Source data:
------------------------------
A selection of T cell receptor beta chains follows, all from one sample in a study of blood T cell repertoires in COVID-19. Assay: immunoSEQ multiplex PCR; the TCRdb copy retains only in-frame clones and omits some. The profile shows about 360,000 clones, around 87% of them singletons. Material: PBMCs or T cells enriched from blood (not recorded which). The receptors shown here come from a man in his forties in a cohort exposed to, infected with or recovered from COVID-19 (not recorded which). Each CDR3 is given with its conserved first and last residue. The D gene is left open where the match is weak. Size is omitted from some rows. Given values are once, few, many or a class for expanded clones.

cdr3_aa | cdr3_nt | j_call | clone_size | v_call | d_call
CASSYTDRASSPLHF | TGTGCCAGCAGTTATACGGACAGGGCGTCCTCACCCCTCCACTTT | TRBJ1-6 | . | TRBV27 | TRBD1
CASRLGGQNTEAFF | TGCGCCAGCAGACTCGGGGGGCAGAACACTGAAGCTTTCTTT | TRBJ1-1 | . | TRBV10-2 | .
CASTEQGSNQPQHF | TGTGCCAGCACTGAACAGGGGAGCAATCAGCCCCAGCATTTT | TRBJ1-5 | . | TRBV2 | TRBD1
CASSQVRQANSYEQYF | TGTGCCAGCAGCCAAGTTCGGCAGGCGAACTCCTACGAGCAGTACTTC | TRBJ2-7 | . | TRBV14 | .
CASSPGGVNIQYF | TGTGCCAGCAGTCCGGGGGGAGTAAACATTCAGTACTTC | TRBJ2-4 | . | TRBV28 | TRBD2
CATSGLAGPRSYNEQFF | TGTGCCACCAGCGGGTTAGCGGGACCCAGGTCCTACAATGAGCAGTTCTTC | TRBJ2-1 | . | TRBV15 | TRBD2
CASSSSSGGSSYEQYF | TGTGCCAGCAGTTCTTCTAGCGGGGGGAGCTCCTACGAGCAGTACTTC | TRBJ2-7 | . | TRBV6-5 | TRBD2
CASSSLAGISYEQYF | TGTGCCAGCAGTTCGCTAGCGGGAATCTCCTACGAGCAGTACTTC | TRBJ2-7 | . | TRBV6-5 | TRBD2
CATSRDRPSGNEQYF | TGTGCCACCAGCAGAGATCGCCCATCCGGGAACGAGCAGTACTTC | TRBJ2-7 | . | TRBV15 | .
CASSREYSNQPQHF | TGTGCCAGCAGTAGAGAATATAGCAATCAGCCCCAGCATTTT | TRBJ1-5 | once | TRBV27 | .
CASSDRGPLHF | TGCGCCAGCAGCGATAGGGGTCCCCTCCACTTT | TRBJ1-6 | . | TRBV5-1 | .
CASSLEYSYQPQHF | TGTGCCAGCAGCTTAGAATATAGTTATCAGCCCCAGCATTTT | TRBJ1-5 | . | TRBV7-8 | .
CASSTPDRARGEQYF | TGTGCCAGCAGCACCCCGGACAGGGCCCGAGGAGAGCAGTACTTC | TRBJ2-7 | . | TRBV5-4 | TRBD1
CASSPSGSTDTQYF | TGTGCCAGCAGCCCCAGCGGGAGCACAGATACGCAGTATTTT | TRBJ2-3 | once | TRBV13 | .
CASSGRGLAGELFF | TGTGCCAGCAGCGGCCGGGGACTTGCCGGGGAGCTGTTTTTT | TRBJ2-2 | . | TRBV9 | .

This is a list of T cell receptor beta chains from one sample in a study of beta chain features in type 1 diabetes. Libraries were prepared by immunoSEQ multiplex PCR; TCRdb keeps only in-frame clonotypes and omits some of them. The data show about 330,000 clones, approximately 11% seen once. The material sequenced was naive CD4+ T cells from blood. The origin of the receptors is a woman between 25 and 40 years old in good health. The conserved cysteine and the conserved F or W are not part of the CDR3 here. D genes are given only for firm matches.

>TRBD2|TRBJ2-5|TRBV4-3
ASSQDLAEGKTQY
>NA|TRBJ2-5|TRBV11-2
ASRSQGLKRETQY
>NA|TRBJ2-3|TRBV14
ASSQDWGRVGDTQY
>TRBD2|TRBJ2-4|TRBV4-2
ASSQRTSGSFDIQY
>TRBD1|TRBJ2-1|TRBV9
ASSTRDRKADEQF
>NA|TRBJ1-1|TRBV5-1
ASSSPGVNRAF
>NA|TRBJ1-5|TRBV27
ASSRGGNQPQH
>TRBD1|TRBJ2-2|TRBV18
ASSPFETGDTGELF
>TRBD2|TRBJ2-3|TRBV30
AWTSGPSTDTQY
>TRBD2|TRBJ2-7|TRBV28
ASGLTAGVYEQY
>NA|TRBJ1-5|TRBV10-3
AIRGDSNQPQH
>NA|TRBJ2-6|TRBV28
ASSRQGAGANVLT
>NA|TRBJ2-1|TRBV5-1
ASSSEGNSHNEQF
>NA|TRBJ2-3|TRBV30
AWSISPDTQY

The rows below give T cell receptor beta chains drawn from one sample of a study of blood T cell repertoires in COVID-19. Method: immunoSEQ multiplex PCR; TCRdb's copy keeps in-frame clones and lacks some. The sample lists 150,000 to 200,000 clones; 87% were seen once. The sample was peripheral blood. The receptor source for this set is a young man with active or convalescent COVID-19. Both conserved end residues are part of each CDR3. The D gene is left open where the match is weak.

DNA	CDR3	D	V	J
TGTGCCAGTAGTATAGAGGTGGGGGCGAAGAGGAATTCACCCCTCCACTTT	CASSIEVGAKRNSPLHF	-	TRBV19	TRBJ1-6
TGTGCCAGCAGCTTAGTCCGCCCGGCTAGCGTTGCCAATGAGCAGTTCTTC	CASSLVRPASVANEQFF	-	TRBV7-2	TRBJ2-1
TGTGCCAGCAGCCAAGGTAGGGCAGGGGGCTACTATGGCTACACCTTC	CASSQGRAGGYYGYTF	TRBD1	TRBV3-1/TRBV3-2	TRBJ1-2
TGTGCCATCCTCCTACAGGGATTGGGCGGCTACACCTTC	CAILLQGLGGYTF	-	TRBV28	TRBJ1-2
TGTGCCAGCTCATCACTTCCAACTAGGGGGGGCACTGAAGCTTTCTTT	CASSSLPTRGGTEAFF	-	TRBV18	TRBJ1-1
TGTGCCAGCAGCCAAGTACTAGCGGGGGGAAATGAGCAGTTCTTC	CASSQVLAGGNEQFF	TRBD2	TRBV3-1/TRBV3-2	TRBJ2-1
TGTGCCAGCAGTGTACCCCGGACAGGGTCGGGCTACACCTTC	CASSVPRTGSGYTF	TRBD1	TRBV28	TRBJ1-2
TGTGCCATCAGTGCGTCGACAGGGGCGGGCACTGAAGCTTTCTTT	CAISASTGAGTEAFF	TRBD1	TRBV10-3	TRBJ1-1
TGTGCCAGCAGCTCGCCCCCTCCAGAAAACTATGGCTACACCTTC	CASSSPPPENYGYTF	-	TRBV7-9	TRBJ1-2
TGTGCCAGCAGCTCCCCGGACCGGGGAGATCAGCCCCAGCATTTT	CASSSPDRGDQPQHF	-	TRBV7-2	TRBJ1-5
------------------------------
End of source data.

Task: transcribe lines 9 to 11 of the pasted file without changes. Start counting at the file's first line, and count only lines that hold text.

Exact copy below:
CASSSSSGGSSYEQYF | TGTGCCAGCAGTTCTTCTAGCGGGGGGAGCTCCTACGAGCAGTACTTC | TRBJ2-7 | . | TRBV6-5 | TRBD2
CASSSLAGISYEQYF | TGTGCCAGCAGTTCGCTAGCGGGAATCTCCTACGAGCAGTACTTC | TRBJ2-7 | . | TRBV6-5 | TRBD2
CATSRDRPSGNEQYF | TGTGCCACCAGCAGAGATCGCCCATCCGGGAACGAGCAGTACTTC | TRBJ2-7 | . | TRBV15 | .